Where to put input validation in Typescript?

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In a web application we wonder where to put validation logic. Often validation logic is not coordinated and put into several places. Javascript validation in the browser, input validation in the web or API controllers, input validation in the service layer and input validation at the database layer. This blog post proposes to use tag types to reduce input validation and clearly define where to put and handle it. Some of the benefits could be achieved by using custom types, but those increase lines of code and many developers don't like having hundreds of small classes. As an example language we use Typescript.

Our example application is for buying on the internet. We have a controller method with an additional parameter that specifies a rebate as a precentage. The percentage

  • should be an integer, we do not support 20.3%
  • should be between 0 and 100, instead of 0 and 1
  • should be below 80 in this case for a coupon, as we do not want to give 100% rebates

I've chosen this example because as a developer once I created a bug were due to bad documentation I assumed a percentage Double value was between 0 and 1 (as a mathematician would do) while the developer who wrote the code thought it to be between 0 and 100 (like a marketing person and perhaps some product managers would do).

Let's look at some code

We use a string parameter with the percentage of the coupon. First step is to validate it's a number. Then we call buy and decreaseInventory. The buy method could both return validation errors (not a percentage) or business errors like out of stock. We need to handle both error types here. If there are none, we can call decreaseInventory.

The buy method needs input validation to make sure the parameter given has the correct syntax, correct semantic and valid values. The same goes for the decreaseInventory method.

Exception handling in Javascript isn't very good. It adds boilerplate and has confusing execution flow. We replace exceptions with an error result in version 2 of our example. We also push input validation to the edges in the web framework by making the paramter a number instead of a string in the second example.

This has less boilerplate from the exceptions than the first example, but we have still validation logic inside our functions.

To correctly call the buy function we need to read the documentation about the format of percentage. After reading about percentage, as a good coder we do not push invalid data to a function, so we validate it first, adding more validation logic.

This leads to duplicated validation logic with all the problems of code duplication. More code leads to more bugs, changing code needs to be done in several places, forgetting one place leads to bugs. More code makes understanding and reading code more difficult.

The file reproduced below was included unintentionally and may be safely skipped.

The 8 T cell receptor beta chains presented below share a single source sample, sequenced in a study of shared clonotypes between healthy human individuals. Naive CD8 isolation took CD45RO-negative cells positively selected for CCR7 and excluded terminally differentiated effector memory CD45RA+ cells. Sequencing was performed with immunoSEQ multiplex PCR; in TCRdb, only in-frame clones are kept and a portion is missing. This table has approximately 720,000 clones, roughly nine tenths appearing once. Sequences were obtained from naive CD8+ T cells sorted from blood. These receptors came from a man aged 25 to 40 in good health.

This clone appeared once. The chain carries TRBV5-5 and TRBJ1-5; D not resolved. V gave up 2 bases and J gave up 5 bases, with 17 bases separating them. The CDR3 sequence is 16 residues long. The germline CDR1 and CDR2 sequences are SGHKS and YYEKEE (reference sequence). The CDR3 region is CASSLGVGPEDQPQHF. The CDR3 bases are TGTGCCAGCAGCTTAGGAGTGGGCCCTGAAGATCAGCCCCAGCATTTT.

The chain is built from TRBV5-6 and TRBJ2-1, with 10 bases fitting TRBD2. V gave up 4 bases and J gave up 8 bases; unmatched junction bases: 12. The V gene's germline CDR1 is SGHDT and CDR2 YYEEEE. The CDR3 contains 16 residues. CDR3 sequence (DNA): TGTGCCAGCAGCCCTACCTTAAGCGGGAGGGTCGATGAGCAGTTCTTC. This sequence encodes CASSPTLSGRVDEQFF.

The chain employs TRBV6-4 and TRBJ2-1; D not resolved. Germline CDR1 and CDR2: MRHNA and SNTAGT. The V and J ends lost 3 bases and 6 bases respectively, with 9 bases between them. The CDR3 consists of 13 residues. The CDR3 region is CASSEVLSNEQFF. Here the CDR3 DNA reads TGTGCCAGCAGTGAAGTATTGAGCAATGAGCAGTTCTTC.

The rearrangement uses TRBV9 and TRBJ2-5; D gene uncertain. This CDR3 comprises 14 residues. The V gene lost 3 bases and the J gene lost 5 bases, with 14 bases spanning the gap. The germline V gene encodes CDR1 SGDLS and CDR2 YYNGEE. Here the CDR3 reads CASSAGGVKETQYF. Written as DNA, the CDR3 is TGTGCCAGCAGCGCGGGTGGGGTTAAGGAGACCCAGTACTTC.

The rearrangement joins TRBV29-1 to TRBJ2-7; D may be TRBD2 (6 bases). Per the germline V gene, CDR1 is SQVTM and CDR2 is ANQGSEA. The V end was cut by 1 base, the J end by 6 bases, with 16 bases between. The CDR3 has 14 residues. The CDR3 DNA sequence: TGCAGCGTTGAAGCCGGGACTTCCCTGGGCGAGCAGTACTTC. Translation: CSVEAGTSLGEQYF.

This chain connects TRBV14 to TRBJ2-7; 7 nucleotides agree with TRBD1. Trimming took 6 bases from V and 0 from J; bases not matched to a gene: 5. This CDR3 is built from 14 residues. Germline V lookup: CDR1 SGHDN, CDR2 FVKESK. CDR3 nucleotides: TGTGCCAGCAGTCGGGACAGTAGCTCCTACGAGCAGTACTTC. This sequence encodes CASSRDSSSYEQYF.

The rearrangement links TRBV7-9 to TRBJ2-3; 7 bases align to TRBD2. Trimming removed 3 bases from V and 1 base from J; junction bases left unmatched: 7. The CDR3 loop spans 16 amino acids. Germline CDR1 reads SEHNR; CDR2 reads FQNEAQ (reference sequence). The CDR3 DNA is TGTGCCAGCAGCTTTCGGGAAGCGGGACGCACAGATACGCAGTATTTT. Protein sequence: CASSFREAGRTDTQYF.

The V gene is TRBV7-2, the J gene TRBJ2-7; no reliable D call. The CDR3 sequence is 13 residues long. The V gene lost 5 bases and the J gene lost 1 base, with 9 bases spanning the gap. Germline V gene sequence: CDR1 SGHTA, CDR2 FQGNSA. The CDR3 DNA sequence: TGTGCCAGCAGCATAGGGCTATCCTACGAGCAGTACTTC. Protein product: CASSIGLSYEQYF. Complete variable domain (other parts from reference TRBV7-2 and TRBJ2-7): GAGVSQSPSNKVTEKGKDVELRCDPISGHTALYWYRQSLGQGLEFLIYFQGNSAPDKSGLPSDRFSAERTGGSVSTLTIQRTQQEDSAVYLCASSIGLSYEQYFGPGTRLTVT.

Code duplication is due to the fact, that the validation we have done is forgotten with the number type. We validate it's constraints (0-100, smaller than 80, Integer) but then forget this validation so it needs to be done again in the service layer at buy and decreaseInventory. If we have a database layer, we need to validate there a third time.

With tag types we can 'store' these constraints. A tag type refines a type with syntactic or semantic constraints.

Here Positive is a constraint on the rparamater which is of type number. In Typescript tag type are based on Intersection types.

I've written a tag type library for Typescript called taghiro which makes creating tag types easy and already brings dozens of predefined and useful constraints. In Scala one can use refined. Our example rewritten with tag types from taghiro looks like this:

This code has many benefits. First we need to put validation logic only in one place. The service layer looks much cleaner without the validation logic. One can also directly see the parameter constraints from the method signature. percentage needs to be a number, follow the Percentage constraints and be less than 80.

Then validation error handling and business error handling are seperated in two places. Validation handling before we call a method, business error handling after we have called a method.

A developer is forced to do validation first, he can't push faulty data lazily into the service layer, preventing potential bugs. The compiler makes sure at compile time that the parameter fullfils the right constraints and validation logic is in place. The caller needs to ensure those constraints and the service layer is not required to validate the input from the caller.

A small side note: If you are familiar with Java, in the early days Java developers had to deal with three main errors. Null Pointer Exeptions (NPE), Class Cast Exceptions (CCE) and Illegal Argument Exceptions (IAE). NPEs have been mostly solved by Optional. CCEs have been solved by Generics. Tag types solve the third major error class, IAEs.

Using tag types reduces boilerplate, reduced code duplication, pushes validation to the edges and makes code more readable and easier to understand. taghiro is open source and MIT licensed.